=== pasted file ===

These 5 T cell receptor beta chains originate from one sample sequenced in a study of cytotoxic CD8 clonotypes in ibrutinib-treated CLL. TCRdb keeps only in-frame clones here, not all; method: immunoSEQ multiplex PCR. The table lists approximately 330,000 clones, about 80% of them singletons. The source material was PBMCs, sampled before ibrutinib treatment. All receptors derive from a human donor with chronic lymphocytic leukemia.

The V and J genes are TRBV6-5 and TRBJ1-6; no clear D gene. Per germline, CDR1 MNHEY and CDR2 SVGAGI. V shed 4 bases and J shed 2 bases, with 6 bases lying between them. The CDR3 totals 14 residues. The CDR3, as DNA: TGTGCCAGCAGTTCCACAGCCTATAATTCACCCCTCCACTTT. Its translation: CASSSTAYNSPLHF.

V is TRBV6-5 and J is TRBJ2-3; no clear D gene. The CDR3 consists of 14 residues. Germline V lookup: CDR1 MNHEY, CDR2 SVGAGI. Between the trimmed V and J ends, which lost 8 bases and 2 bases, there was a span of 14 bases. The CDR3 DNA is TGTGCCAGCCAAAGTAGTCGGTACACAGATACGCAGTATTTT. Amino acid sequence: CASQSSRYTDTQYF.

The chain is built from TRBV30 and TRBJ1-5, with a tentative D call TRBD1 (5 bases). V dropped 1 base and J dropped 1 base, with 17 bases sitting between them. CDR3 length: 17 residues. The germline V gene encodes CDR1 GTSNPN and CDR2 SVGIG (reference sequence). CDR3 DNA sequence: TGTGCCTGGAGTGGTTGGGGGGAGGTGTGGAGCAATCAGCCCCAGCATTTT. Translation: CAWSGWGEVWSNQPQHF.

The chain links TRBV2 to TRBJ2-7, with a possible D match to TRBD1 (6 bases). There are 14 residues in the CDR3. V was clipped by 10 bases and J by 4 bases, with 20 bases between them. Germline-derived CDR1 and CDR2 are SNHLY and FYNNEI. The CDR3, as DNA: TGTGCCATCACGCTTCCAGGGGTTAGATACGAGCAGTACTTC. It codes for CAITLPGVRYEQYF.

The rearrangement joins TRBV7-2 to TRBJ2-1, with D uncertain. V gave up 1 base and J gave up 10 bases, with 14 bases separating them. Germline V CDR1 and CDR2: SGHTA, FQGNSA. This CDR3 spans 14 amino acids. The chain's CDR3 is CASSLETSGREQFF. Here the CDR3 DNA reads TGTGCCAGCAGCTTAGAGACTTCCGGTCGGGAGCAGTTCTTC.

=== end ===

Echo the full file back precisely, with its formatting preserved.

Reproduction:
These 5 T cell receptor beta chains originate from one sample sequenced in a study of cytotoxic CD8 clonotypes in ibrutinib-treated CLL. TCRdb keeps only in-frame clones here, not all; method: immunoSEQ multiplex PCR. The table lists approximately 330,000 clones, about 80% of them singletons. The source material was PBMCs, sampled before ibrutinib treatment. All receptors derive from a human donor with chronic lymphocytic leukemia.

The V and J genes are TRBV6-5 and TRBJ1-6; no clear D gene. Per germline, CDR1 MNHEY and CDR2 SVGAGI. V shed 4 bases and J shed 2 bases, with 6 bases lying between them. The CDR3 totals 14 residues. The CDR3, as DNA: TGTGCCAGCAGTTCCACAGCCTATAATTCACCCCTCCACTTT. Its translation: CASSSTAYNSPLHF.

V is TRBV6-5 and J is TRBJ2-3; no clear D gene. The CDR3 consists of 14 residues. Germline V lookup: CDR1 MNHEY, CDR2 SVGAGI. Between the trimmed V and J ends, which lost 8 bases and 2 bases, there was a span of 14 bases. The CDR3 DNA is TGTGCCAGCCAAAGTAGTCGGTACACAGATACGCAGTATTTT. Amino acid sequence: CASQSSRYTDTQYF.

The chain is built from TRBV30 and TRBJ1-5, with a tentative D call TRBD1 (5 bases). V dropped 1 base and J dropped 1 base, with 17 bases sitting between them. CDR3 length: 17 residues. The germline V gene encodes CDR1 GTSNPN and CDR2 SVGIG (reference sequence). CDR3 DNA sequence: TGTGCCTGGAGTGGTTGGGGGGAGGTGTGGAGCAATCAGCCCCAGCATTTT. Translation: CAWSGWGEVWSNQPQHF.

The chain links TRBV2 to TRBJ2-7, with a possible D match to TRBD1 (6 bases). There are 14 residues in the CDR3. V was clipped by 10 bases and J by 4 bases, with 20 bases between them. Germline-derived CDR1 and CDR2 are SNHLY and FYNNEI. The CDR3, as DNA: TGTGCCATCACGCTTCCAGGGGTTAGATACGAGCAGTACTTC. It codes for CAITLPGVRYEQYF.

The rearrangement joins TRBV7-2 to TRBJ2-1, with D uncertain. V gave up 1 base and J gave up 10 bases, with 14 bases separating them. Germline V CDR1 and CDR2: SGHTA, FQGNSA. This CDR3 spans 14 amino acids. The chain's CDR3 is CASSLETSGREQFF. Here the CDR3 DNA reads TGTGCCAGCAGCTTAGAGACTTCCGGTCGGGAGCAGTTCTTC.